BEIJING, Dec. 22 – It was widely reported that the New York Times website had been blocked by in China late last week. China Briefing can reveal that the issue was a technical problem relating to problems with incoming servers located at the Beijing TV Tower, which receives and redistributes websites. As of Monday morning, the New York Times site is up and accessible as normal – see the current home page as accessible from Beijing.
The issue highlights two aspects of understanding China, firstly the Chinese lack of available PR that exists to interface with the global media community, and secondly, despite the relaxing of many restrictions just before the Olympics, a lack of trust by foreign journalists concerning anything coming out of China – and the oft repeated initial reactions that censorship or other ulterior motives must be at play. It is not always the case. Beijing’s use of censorship as regards media is problematic, and there is no doubt that stories that are perceived as negative towards the country can be barred. However, the country has come a long way in the past 20 years, when imported newspapers – including those from Hong Kong – would have offensive articles cut out. The internet revolution has since occurred and access to international news and media is easy from China in most modern cities, and this is especially true of places like Beijing, Shanghai, and Guangzhou.
Of more concern to the Chinese authorities is the situation regarding “social unrest.” This much misunderstood and admittedly widely interpreted term is used by Beijing to justify media crackdowns and to block “inappropriate” content appearing in China. Consequently, organizations considered by the Chinese government to be subversive, such as the free Tibet movement or anyone advocating Taiwanese independence, are blocked. Chinese passions run high, and while the situation concerning these territories remains in evolution, it is, at least to the Chinese, necessity. It is this angle that the foreign media, or commentators unfamiliar with China, often focus on. They tend to regard media control as purely a political tool, used for repression. However, it is not quite as simple as that.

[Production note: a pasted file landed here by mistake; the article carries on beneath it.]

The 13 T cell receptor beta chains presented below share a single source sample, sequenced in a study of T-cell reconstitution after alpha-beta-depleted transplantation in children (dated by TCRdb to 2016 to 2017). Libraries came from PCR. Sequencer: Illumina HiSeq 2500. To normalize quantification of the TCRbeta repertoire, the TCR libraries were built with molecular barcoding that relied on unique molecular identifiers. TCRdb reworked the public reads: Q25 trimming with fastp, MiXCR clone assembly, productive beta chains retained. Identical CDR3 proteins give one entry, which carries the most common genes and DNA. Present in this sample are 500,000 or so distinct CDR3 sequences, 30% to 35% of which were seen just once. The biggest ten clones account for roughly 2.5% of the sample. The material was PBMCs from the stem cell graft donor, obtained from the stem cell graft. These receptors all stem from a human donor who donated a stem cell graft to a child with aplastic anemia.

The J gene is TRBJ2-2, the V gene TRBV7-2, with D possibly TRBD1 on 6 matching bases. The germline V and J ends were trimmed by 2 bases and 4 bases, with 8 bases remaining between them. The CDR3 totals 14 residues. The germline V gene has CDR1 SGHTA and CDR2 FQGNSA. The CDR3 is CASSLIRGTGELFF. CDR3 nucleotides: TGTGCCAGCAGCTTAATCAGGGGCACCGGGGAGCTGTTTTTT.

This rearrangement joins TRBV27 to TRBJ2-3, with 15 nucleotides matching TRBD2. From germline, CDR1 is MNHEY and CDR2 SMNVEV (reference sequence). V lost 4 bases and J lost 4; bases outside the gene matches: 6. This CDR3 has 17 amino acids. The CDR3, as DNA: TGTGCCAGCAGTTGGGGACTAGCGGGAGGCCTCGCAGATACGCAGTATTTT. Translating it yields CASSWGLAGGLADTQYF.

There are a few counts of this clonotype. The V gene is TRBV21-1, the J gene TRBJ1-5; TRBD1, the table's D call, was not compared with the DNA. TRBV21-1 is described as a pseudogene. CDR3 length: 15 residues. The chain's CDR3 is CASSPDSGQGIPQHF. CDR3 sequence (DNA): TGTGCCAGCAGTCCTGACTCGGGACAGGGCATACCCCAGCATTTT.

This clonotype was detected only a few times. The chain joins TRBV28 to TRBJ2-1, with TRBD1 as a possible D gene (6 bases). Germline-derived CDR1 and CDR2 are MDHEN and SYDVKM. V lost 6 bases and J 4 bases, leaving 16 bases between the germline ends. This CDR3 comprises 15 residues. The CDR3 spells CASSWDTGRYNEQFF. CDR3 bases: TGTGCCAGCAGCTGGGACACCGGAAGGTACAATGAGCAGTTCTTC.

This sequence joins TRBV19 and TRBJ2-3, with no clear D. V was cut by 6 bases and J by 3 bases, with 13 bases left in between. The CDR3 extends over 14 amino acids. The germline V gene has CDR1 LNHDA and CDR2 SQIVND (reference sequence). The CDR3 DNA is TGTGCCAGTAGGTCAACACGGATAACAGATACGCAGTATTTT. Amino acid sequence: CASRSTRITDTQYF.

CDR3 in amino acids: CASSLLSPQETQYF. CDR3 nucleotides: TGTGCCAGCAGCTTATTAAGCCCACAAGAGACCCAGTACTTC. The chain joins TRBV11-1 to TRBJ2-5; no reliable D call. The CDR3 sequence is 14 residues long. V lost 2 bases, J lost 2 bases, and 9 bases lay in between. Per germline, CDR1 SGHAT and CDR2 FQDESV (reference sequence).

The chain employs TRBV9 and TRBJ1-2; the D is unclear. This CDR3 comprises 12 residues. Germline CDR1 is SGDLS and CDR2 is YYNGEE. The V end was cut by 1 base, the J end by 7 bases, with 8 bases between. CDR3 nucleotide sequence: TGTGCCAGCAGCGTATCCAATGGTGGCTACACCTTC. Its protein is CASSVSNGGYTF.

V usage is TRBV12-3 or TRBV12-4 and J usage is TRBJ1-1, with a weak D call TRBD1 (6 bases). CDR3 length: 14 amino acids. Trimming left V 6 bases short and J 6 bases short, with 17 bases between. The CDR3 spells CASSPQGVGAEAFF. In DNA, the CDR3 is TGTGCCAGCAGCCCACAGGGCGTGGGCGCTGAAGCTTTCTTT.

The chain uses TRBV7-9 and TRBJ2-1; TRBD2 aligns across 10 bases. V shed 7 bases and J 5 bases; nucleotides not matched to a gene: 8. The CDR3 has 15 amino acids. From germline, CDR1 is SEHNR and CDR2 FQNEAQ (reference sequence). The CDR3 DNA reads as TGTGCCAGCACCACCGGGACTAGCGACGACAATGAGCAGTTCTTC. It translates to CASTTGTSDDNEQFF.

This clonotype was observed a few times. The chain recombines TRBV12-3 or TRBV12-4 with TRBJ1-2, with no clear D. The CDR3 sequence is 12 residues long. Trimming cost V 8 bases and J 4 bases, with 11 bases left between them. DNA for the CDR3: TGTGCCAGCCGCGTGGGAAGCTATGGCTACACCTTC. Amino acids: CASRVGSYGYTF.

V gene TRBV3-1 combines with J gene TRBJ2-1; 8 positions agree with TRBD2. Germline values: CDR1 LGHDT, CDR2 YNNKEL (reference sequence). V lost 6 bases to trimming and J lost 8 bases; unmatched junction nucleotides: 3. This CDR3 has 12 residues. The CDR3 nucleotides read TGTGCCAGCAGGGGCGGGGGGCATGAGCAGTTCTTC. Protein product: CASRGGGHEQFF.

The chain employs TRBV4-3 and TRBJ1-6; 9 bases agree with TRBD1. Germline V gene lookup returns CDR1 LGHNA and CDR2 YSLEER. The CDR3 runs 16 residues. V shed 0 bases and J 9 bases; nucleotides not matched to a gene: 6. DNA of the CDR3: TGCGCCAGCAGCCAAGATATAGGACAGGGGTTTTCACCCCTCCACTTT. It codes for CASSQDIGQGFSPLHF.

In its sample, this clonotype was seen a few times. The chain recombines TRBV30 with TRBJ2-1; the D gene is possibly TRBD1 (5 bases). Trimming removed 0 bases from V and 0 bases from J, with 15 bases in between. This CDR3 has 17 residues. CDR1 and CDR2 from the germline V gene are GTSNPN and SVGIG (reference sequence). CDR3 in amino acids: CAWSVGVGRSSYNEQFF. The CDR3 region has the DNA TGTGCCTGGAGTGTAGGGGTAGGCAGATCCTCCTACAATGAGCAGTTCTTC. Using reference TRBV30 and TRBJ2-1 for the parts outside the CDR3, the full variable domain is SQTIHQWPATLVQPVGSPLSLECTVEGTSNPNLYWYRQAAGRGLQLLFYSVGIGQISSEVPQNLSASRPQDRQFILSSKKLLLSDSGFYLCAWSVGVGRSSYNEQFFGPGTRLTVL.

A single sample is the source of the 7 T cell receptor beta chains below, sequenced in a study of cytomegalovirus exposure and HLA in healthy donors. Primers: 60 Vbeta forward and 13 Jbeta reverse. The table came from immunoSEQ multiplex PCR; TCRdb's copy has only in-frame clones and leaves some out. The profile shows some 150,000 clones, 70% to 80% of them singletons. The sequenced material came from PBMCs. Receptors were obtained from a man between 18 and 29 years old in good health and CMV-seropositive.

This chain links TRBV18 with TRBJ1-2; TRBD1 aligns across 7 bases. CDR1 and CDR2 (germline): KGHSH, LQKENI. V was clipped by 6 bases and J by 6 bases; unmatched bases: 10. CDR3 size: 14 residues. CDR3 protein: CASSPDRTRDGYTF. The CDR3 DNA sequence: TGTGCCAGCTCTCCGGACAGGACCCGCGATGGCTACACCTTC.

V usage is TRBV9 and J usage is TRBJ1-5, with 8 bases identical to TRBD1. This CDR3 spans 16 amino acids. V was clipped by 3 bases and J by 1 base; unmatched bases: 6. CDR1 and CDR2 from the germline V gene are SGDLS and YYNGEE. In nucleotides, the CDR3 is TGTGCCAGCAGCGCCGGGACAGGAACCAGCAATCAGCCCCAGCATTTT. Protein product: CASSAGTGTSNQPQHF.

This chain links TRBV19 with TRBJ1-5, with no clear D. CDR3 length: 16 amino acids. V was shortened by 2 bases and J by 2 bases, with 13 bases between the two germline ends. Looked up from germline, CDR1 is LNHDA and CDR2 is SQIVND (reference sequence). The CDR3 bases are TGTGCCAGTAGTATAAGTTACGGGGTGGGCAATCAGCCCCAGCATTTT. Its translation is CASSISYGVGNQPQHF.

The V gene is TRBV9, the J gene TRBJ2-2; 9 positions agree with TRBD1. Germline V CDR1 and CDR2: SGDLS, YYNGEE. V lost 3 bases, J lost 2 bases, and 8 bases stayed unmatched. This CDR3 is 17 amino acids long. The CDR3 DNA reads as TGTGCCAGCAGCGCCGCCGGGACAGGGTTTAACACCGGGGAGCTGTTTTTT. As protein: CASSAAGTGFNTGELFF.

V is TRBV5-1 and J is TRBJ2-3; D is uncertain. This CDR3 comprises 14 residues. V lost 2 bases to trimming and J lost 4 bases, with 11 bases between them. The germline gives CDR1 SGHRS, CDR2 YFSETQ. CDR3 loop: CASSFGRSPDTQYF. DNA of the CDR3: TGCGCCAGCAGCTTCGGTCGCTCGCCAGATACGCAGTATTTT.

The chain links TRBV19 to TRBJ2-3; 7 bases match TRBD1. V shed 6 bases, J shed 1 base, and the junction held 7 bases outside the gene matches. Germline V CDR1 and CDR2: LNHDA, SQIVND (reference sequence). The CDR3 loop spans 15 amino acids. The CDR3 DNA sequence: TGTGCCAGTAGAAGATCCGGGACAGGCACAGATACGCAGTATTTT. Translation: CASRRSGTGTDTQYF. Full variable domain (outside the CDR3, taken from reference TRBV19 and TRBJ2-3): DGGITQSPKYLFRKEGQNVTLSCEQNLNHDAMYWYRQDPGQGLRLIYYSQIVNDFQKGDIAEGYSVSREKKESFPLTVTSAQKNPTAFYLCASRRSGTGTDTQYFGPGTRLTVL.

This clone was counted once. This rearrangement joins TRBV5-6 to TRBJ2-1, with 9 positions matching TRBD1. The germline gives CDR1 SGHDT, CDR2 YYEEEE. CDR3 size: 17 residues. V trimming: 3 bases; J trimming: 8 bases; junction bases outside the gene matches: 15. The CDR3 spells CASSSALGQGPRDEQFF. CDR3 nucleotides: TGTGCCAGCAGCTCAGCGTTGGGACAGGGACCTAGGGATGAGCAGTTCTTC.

Much of China’s population lies in rural areas, and the government is very careful about exposing them to too much commercialization; especially advertising. With China already having had its history shaped by numerous revolutions, including the current government, who came into power on the back of a bloody civil war, the authorities are well aware of the strength of people power.
Displaying advertisements for lifestyles to people who cannot afford items taken for granted in the West, or even the high value cities on the East coast is a situation that needs to be carefully managed by Beijing, even within its own broadcasts. The constant bombardment of an up market lifestyle to people, who at present have no means to achieve such a status, only leads to discontent and social unrest. Under such circumstances, matters can get out of hand quickly.
So when reporting about website and media blocking, overseas journalists would do well to check first if such activities are purely as a result of blanket media censorship, a technical issue, or a still necessary need to maintain social order. When writing about China, one should really attempt to understand the mentality. Until journalistic knee jerk reactions to the New York Times being “blocked” can be mature enough to give China the benefit of the doubt for a couple of days, overseas reporting on matters within the country will continue to be negative and often, inaccurate. And that betrays a lack of professional journalistic behavior and displays an ignorance about what is actually going on in the country. Overseas editors would do well to note.